Larry David discovered an uncomfortable truth about his ancestry:
In the Oct. 3 season premiere of PBS genealogy series Finding Your Roots (8 ET/PT, times may vary), David learns that they have common ancestry. And David also discovered his great-grandfather fought for the Confederacy in the Civil War and owned two children as slaves.
“I was shocked. I was completely blown away” by that revelation, he says. “Believe me, the last thing I wanted to do was to find all that out on television. It was very un-Larry like. But I’m glad I did it, because it was interesting personally to me to find out all that stuff.”
I haven’t watched the episode, nor do I intend to, but we can safely assume Larry’s ancestors in question were themselves Jewish.
From a Jewish Daily Forward article titled “Jews Mostly Supported Slavery — Or Kept Silent — During Civil War”:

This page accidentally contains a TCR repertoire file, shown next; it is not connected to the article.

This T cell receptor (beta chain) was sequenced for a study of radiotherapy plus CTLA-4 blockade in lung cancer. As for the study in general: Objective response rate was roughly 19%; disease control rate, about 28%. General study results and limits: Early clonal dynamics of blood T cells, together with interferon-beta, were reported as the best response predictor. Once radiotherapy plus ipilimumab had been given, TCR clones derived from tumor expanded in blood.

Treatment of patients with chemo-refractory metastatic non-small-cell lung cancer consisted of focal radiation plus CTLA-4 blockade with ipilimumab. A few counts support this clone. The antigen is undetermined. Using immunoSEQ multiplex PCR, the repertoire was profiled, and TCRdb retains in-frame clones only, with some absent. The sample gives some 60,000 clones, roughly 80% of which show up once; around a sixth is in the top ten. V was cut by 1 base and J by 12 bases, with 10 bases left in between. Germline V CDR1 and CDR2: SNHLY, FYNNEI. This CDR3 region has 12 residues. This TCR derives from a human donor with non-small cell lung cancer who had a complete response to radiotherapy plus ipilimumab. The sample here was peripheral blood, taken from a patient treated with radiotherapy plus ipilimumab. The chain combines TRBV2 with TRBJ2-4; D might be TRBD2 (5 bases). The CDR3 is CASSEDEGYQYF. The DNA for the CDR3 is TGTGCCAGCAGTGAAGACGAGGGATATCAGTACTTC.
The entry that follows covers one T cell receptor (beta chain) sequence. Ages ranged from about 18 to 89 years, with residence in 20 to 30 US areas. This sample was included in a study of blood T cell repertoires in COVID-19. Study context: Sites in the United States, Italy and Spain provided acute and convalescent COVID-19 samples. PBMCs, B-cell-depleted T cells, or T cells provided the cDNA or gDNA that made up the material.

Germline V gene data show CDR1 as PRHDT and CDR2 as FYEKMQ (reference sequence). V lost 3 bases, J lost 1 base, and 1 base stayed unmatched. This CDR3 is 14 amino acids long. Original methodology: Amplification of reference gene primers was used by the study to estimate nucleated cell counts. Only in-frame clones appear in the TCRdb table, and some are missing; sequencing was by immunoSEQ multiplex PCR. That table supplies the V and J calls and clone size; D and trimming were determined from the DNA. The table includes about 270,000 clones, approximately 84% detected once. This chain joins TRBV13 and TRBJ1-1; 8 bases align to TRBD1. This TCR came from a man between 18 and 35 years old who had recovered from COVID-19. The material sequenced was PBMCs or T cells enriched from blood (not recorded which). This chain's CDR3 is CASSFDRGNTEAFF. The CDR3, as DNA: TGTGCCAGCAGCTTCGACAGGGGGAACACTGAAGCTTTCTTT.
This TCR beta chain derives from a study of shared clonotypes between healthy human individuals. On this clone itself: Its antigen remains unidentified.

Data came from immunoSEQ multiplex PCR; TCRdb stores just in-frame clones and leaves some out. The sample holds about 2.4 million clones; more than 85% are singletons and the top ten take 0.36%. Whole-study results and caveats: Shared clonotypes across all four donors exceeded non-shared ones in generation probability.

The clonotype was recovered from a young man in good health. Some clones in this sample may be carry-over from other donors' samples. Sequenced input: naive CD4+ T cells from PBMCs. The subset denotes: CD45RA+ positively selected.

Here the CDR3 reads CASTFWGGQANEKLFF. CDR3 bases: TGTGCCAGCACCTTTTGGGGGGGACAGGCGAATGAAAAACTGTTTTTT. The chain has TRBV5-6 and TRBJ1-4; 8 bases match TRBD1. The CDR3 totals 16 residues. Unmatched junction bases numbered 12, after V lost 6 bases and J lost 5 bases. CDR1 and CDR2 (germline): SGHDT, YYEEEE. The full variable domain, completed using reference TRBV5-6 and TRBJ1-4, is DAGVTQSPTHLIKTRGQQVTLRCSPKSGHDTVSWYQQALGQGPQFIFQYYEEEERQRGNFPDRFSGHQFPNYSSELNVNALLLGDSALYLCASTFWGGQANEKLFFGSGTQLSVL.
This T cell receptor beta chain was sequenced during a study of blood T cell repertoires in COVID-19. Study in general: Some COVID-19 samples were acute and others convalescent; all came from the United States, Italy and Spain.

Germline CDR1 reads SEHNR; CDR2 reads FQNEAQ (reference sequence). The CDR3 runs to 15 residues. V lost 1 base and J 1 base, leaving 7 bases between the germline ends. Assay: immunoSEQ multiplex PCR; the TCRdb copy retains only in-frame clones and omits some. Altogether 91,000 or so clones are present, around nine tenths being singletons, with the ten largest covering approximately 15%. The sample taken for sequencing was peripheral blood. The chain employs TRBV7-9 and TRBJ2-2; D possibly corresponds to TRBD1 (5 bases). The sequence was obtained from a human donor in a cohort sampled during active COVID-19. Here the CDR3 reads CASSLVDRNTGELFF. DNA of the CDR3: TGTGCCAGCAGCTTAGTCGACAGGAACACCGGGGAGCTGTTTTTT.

Most southern Jews defended slavery, and some went further, advocating its expansion…
Although few Jews, like other Americans, opposed slavery at the war’s outset, many came to feel that the suffering of the war needed to be about something important: the end of slavery and the creation of a different America. The experience of Jews in New York City is indicative of this process in some ways. By far America’s largest Jewish community, New York’s Jews were overwhelmingly pro-southern, pro-slavery, and anti-Lincoln in the early years of the war.
But we aren’t supposed to know about this.
We must’ve deviate from Hollywood’s Antebellum Porn depictions of slave owners as dastardly gentile white men.